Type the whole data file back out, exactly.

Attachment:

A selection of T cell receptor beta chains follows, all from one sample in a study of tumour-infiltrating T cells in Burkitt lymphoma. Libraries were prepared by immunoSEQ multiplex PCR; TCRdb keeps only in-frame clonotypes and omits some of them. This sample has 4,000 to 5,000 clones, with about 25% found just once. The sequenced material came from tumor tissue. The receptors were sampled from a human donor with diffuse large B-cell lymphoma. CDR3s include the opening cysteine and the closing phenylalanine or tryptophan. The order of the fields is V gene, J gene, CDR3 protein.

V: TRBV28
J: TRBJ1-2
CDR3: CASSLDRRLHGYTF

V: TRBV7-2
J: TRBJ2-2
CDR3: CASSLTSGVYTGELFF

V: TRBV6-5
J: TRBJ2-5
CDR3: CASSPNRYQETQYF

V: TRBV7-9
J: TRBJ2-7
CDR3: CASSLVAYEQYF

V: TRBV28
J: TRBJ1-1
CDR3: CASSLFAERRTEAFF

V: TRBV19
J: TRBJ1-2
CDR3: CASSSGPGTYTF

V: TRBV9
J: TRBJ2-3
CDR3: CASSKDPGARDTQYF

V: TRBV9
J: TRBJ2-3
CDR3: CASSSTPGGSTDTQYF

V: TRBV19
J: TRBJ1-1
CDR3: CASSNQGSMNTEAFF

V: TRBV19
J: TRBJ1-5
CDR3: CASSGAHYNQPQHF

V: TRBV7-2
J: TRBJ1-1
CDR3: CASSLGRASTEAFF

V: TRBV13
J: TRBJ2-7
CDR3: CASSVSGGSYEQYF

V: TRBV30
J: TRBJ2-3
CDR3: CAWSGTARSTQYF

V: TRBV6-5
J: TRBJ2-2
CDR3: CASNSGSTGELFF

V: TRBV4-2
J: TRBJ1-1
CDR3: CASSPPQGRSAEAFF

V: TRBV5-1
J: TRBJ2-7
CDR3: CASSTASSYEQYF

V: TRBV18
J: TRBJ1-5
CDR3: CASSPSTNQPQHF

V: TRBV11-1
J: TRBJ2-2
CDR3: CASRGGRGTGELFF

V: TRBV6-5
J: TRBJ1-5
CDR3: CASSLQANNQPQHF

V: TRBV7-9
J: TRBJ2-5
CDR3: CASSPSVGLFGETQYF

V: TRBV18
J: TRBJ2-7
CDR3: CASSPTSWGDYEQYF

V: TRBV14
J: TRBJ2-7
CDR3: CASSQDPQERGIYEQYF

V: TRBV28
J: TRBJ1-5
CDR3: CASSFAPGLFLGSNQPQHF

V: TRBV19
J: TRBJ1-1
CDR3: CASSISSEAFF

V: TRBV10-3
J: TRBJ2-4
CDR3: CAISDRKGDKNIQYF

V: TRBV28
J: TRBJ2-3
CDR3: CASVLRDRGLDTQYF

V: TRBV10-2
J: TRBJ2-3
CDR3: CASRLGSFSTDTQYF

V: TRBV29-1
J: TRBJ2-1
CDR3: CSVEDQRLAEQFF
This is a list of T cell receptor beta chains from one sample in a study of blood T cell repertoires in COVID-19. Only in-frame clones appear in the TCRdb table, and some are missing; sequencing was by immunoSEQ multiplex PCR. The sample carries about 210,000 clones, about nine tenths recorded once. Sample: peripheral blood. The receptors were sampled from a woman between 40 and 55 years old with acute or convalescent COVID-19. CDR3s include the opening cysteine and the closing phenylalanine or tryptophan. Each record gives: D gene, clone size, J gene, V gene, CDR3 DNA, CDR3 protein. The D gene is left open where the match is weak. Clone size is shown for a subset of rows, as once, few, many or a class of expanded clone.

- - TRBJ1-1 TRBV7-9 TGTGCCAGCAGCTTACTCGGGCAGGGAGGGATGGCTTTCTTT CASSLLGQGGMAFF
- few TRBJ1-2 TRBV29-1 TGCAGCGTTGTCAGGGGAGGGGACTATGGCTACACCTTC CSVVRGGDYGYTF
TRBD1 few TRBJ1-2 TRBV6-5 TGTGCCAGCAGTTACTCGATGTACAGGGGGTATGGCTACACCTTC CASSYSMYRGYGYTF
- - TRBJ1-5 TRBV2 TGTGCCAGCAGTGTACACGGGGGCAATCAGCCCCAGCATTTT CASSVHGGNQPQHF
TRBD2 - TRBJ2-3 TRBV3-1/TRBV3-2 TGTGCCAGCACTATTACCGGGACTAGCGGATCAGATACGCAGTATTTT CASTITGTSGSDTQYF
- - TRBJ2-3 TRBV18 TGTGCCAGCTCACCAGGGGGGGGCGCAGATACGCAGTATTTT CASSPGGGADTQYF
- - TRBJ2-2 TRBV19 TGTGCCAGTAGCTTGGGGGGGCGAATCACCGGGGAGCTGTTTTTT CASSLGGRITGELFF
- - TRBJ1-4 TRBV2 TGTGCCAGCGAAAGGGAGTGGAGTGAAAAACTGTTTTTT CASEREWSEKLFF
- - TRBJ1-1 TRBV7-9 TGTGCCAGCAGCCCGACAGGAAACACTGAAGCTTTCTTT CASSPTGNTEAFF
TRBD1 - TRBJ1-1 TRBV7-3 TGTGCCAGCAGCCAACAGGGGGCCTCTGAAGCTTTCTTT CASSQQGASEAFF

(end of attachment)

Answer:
A selection of T cell receptor beta chains follows, all from one sample in a study of tumour-infiltrating T cells in Burkitt lymphoma. Libraries were prepared by immunoSEQ multiplex PCR; TCRdb keeps only in-frame clonotypes and omits some of them. This sample has 4,000 to 5,000 clones, with about 25% found just once. The sequenced material came from tumor tissue. The receptors were sampled from a human donor with diffuse large B-cell lymphoma. CDR3s include the opening cysteine and the closing phenylalanine or tryptophan. The order of the fields is V gene, J gene, CDR3 protein.

V: TRBV28
J: TRBJ1-2
CDR3: CASSLDRRLHGYTF

V: TRBV7-2
J: TRBJ2-2
CDR3: CASSLTSGVYTGELFF

V: TRBV6-5
J: TRBJ2-5
CDR3: CASSPNRYQETQYF

V: TRBV7-9
J: TRBJ2-7
CDR3: CASSLVAYEQYF

V: TRBV28
J: TRBJ1-1
CDR3: CASSLFAERRTEAFF

V: TRBV19
J: TRBJ1-2
CDR3: CASSSGPGTYTF

V: TRBV9
J: TRBJ2-3
CDR3: CASSKDPGARDTQYF

V: TRBV9
J: TRBJ2-3
CDR3: CASSSTPGGSTDTQYF

V: TRBV19
J: TRBJ1-1
CDR3: CASSNQGSMNTEAFF

V: TRBV19
J: TRBJ1-5
CDR3: CASSGAHYNQPQHF

V: TRBV7-2
J: TRBJ1-1
CDR3: CASSLGRASTEAFF

V: TRBV13
J: TRBJ2-7
CDR3: CASSVSGGSYEQYF

V: TRBV30
J: TRBJ2-3
CDR3: CAWSGTARSTQYF

V: TRBV6-5
J: TRBJ2-2
CDR3: CASNSGSTGELFF

V: TRBV4-2
J: TRBJ1-1
CDR3: CASSPPQGRSAEAFF

V: TRBV5-1
J: TRBJ2-7
CDR3: CASSTASSYEQYF

V: TRBV18
J: TRBJ1-5
CDR3: CASSPSTNQPQHF

V: TRBV11-1
J: TRBJ2-2
CDR3: CASRGGRGTGELFF

V: TRBV6-5
J: TRBJ1-5
CDR3: CASSLQANNQPQHF

V: TRBV7-9
J: TRBJ2-5
CDR3: CASSPSVGLFGETQYF

V: TRBV18
J: TRBJ2-7
CDR3: CASSPTSWGDYEQYF

V: TRBV14
J: TRBJ2-7
CDR3: CASSQDPQERGIYEQYF

V: TRBV28
J: TRBJ1-5
CDR3: CASSFAPGLFLGSNQPQHF

V: TRBV19
J: TRBJ1-1
CDR3: CASSISSEAFF

V: TRBV10-3
J: TRBJ2-4
CDR3: CAISDRKGDKNIQYF

V: TRBV28
J: TRBJ2-3
CDR3: CASVLRDRGLDTQYF

V: TRBV10-2
J: TRBJ2-3
CDR3: CASRLGSFSTDTQYF

V: TRBV29-1
J: TRBJ2-1
CDR3: CSVEDQRLAEQFF
This is a list of T cell receptor beta chains from one sample in a study of blood T cell repertoires in COVID-19. Only in-frame clones appear in the TCRdb table, and some are missing; sequencing was by immunoSEQ multiplex PCR. The sample carries about 210,000 clones, about nine tenths recorded once. Sample: peripheral blood. The receptors were sampled from a woman between 40 and 55 years old with acute or convalescent COVID-19. CDR3s include the opening cysteine and the closing phenylalanine or tryptophan. Each record gives: D gene, clone size, J gene, V gene, CDR3 DNA, CDR3 protein. The D gene is left open where the match is weak. Clone size is shown for a subset of rows, as once, few, many or a class of expanded clone.

- - TRBJ1-1 TRBV7-9 TGTGCCAGCAGCTTACTCGGGCAGGGAGGGATGGCTTTCTTT CASSLLGQGGMAFF
- few TRBJ1-2 TRBV29-1 TGCAGCGTTGTCAGGGGAGGGGACTATGGCTACACCTTC CSVVRGGDYGYTF
TRBD1 few TRBJ1-2 TRBV6-5 TGTGCCAGCAGTTACTCGATGTACAGGGGGTATGGCTACACCTTC CASSYSMYRGYGYTF
- - TRBJ1-5 TRBV2 TGTGCCAGCAGTGTACACGGGGGCAATCAGCCCCAGCATTTT CASSVHGGNQPQHF
TRBD2 - TRBJ2-3 TRBV3-1/TRBV3-2 TGTGCCAGCACTATTACCGGGACTAGCGGATCAGATACGCAGTATTTT CASTITGTSGSDTQYF
- - TRBJ2-3 TRBV18 TGTGCCAGCTCACCAGGGGGGGGCGCAGATACGCAGTATTTT CASSPGGGADTQYF
- - TRBJ2-2 TRBV19 TGTGCCAGTAGCTTGGGGGGGCGAATCACCGGGGAGCTGTTTTTT CASSLGGRITGELFF
- - TRBJ1-4 TRBV2 TGTGCCAGCGAAAGGGAGTGGAGTGAAAAACTGTTTTTT CASEREWSEKLFF
- - TRBJ1-1 TRBV7-9 TGTGCCAGCAGCCCGACAGGAAACACTGAAGCTTTCTTT CASSPTGNTEAFF
TRBD1 - TRBJ1-1 TRBV7-3 TGTGCCAGCAGCCAACAGGGGGCCTCTGAAGCTTTCTTT CASSQQGASEAFF